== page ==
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“I have depression.”

“I have depression.”

Katharine Welby blogs about depression, naming her depression “a hopeful depression.” An excerpt:

I have been pondering the dull nature of my thought life and wondering why, and I have come to this conclusion. I am avoiding the world inside my head.

I have depression. I get it quite badly on a regular basis and kind of cry and get tired and just generally see no hope in the world. Problem is, recently I have had hope. I am very low, very sad and yet at the same time very happy. It seems like the chemicals in my brain are at war with my circumstances ‘I am happy’ ‘No you are not’ ‘no really I am’ ‘no really you are not’. This is the current sound track to my life.

Amongst all the dull thoughts I have been thinking, I have been pondering the happy/depressed state of my mind and wondering at it. What does it mean to find hope within an illness that is doing everything possible to rob you of it?

I have a hopeful depression. I am unafraid of my illness, I know that at times it will be unbearable, but I know in it all I am not alone. I look forward to the time when this hope is shared by the church and all those in it suffering quietly and in fear of what their friends would say.

Read it all.


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Ann Fontaine

I think the Epistle of James, ch 2 has something to say about this: 14 What good is it, my brothers and sisters, if you say you have faith but do not have works? Can faith save you? 15If a brother or sister is naked and lacks daily food, 16and one of you says to them, ‘Go in peace; keep warm and eat your fill’, and yet you do not supply their bodily needs, what is the good of that? 17So faith by itself, if it has no works, is dead.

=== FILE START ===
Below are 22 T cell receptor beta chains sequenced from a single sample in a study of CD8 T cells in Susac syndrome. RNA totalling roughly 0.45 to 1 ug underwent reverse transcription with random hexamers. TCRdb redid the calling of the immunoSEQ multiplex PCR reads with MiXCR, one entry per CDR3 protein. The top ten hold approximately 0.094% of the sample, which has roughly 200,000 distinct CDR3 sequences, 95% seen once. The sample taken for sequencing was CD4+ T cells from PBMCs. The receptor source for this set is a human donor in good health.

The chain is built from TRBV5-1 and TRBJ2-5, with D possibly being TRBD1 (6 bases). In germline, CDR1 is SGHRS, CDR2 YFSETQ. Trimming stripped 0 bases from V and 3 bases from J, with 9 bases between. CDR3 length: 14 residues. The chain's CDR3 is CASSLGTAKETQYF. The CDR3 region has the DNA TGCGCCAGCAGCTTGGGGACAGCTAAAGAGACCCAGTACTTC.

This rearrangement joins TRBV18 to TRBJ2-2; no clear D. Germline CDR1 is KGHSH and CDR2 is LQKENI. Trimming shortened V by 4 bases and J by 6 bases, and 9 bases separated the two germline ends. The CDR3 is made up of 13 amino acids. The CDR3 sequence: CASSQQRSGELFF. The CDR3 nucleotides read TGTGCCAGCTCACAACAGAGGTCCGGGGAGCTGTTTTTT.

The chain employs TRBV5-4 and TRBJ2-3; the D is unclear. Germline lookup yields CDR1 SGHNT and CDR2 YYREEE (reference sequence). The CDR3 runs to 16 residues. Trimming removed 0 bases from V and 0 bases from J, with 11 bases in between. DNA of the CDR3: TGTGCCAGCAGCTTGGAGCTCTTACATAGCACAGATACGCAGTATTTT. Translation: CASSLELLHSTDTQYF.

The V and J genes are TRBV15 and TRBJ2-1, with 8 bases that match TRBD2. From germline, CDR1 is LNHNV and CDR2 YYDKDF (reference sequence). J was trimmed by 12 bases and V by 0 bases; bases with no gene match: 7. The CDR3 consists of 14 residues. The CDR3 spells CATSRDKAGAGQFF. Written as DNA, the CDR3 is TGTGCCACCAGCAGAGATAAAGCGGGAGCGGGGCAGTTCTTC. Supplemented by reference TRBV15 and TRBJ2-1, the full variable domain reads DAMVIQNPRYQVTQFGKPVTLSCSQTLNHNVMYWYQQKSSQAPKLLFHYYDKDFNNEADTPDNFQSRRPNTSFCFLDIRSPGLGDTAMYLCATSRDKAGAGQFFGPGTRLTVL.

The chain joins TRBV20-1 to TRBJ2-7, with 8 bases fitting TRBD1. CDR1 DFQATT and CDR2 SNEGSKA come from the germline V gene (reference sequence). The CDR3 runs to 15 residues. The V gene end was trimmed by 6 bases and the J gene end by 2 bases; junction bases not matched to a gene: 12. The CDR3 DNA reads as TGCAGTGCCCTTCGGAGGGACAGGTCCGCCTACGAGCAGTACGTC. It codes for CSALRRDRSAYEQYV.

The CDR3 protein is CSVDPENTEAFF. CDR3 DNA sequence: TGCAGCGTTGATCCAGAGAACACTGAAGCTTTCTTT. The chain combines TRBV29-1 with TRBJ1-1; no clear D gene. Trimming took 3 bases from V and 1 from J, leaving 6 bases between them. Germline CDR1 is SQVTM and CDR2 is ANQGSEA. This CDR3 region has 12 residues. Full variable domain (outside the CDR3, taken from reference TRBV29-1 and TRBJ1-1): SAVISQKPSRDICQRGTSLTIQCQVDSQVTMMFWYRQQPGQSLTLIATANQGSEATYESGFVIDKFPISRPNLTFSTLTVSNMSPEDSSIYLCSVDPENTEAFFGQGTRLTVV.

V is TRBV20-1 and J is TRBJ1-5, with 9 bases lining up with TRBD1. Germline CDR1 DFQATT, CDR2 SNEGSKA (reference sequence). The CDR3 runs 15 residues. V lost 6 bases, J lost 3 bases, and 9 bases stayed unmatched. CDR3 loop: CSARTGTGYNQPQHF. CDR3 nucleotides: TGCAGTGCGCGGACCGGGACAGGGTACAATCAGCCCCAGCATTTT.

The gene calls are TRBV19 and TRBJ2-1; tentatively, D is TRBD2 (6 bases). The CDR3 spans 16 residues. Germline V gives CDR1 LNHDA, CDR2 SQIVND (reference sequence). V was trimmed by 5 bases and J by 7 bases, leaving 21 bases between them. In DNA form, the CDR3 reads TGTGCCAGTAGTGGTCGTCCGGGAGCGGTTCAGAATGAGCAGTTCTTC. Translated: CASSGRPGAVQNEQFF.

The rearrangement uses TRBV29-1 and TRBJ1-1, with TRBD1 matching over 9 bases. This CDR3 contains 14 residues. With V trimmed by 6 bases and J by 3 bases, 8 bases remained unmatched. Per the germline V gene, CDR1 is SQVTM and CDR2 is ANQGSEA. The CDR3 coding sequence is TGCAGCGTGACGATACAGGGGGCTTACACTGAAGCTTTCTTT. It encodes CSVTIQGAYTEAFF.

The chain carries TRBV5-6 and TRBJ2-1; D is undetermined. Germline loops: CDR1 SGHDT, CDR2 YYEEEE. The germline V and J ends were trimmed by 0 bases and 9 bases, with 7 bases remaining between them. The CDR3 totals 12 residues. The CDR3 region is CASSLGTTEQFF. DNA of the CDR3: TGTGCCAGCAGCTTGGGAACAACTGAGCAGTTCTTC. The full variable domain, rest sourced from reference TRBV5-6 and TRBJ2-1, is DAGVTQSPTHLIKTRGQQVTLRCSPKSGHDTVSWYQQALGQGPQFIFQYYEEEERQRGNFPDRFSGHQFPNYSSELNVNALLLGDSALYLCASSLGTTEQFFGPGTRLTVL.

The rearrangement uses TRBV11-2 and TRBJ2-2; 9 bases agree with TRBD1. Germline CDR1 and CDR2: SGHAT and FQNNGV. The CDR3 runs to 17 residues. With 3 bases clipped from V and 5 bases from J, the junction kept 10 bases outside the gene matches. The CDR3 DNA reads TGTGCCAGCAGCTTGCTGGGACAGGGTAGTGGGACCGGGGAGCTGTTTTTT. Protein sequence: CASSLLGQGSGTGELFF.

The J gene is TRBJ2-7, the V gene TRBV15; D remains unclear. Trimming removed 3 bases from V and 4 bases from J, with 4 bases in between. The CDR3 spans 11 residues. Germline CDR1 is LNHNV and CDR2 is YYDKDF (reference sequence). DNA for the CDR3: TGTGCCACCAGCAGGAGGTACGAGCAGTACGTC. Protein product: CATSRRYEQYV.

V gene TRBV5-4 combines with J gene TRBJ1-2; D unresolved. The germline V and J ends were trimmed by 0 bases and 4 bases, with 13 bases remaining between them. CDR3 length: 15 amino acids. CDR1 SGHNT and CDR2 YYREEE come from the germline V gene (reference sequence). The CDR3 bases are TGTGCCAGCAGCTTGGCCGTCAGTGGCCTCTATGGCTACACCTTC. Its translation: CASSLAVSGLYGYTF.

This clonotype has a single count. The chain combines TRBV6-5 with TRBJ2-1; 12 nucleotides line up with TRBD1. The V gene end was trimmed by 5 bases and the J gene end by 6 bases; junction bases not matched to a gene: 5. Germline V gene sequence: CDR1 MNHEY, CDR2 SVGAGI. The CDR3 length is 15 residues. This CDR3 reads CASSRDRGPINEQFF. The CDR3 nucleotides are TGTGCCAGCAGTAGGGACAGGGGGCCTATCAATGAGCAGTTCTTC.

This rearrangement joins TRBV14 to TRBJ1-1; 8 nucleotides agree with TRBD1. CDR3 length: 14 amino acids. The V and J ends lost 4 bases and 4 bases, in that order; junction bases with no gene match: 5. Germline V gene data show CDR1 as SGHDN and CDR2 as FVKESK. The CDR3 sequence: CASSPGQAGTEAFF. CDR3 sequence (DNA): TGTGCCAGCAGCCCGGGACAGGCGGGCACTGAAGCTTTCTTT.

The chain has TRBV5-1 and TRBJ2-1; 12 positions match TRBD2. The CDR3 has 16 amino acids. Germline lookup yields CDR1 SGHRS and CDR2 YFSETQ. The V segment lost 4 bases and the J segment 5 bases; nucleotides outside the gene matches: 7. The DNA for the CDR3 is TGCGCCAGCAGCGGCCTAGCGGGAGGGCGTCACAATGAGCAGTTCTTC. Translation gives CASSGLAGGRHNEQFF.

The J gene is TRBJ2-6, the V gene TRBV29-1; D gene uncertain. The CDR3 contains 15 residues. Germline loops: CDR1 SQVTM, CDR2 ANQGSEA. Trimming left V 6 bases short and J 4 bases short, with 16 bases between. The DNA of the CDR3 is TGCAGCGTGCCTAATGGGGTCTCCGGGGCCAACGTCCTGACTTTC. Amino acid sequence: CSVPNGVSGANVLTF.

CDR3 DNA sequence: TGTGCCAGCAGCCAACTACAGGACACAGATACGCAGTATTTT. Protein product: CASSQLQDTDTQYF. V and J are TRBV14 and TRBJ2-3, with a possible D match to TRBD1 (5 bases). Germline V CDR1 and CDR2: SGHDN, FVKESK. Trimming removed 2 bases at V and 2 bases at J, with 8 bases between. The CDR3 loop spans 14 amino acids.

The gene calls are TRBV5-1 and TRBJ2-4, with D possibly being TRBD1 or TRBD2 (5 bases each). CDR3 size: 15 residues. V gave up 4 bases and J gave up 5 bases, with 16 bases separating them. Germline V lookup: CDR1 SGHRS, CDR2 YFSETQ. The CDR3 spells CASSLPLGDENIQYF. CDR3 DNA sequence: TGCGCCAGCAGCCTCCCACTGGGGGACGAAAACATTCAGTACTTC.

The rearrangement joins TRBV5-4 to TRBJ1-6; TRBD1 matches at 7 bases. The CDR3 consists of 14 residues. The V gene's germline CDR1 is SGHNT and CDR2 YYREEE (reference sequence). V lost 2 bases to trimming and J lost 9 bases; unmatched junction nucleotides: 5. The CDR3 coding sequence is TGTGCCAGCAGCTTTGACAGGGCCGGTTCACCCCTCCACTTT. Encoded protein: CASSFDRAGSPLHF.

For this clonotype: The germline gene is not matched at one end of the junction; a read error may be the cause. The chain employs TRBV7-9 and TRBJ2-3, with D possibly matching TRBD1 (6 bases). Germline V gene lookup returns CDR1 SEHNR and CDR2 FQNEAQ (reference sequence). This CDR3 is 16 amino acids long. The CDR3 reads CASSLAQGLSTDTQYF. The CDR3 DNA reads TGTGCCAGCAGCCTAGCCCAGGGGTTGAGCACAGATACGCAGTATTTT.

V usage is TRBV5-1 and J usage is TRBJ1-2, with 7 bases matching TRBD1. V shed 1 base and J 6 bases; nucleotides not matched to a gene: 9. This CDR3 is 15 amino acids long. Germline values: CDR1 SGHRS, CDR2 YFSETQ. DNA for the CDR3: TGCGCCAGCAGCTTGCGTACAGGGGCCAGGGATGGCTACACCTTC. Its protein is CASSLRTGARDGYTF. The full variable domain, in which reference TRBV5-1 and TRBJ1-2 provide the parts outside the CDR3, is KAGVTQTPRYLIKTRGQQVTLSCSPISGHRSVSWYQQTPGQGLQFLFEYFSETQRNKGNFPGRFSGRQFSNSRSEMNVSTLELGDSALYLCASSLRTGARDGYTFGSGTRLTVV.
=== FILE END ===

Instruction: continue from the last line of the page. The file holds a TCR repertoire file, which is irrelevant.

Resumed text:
Apps 55753818692 1675970731 F785b701a6d1b8c33f0408

“Remember, we’re praying for you,”

And, of course, the dismissive, oversimplification of “God will never give you more than you can handle.”

If I needed Pollyanna I would have rented a Disney movie.

Cullin R. Schooley

Jeffrey Neal

I work in behavior health and substance use disorder services, and the social stigma around mental illness constantly saddens me. There is no such stigma around physical illness – people who deal with and suffer from influenza, pneumonia, heart disease, diabetes, etc. are free to talk about their illness and have no social fear in seeking help. When will we realize that mental illness is no different? Yet people point and snicker, using hateful phrases like “crazy”, “off their rocker”, “not right in the head”, etc. One in four Americans will suffer from some type of mental illness in their lifetime; and so many are treatable and even curable. The church should be a safe place where people can openly talk about their struggle with mental illness; be responded to authentically and sincerely; and be encouraged to seek help.

Eric Bonetti

JC: Thanks for the link. That is terrible.

Although I don’t deal with mental illness, a family member of mine does, and my experience is that the church often deals with the matter even more badly than in the article you cite. The patronizing smiles come out, the standard, “Remember, we’re praying for you,” a few other quick-down-and-dirty throwaways, and bang! Off to the next issue. To my mind, that’s even worse that the whole, “see ya, wouldn’t want to be ya” routine. At least with the latter one is given no false hope of care and compassion.

Eric Bonetti


Related comment by MadPriest (the Rev. Jonathan Hagger), here:

JC Fisher

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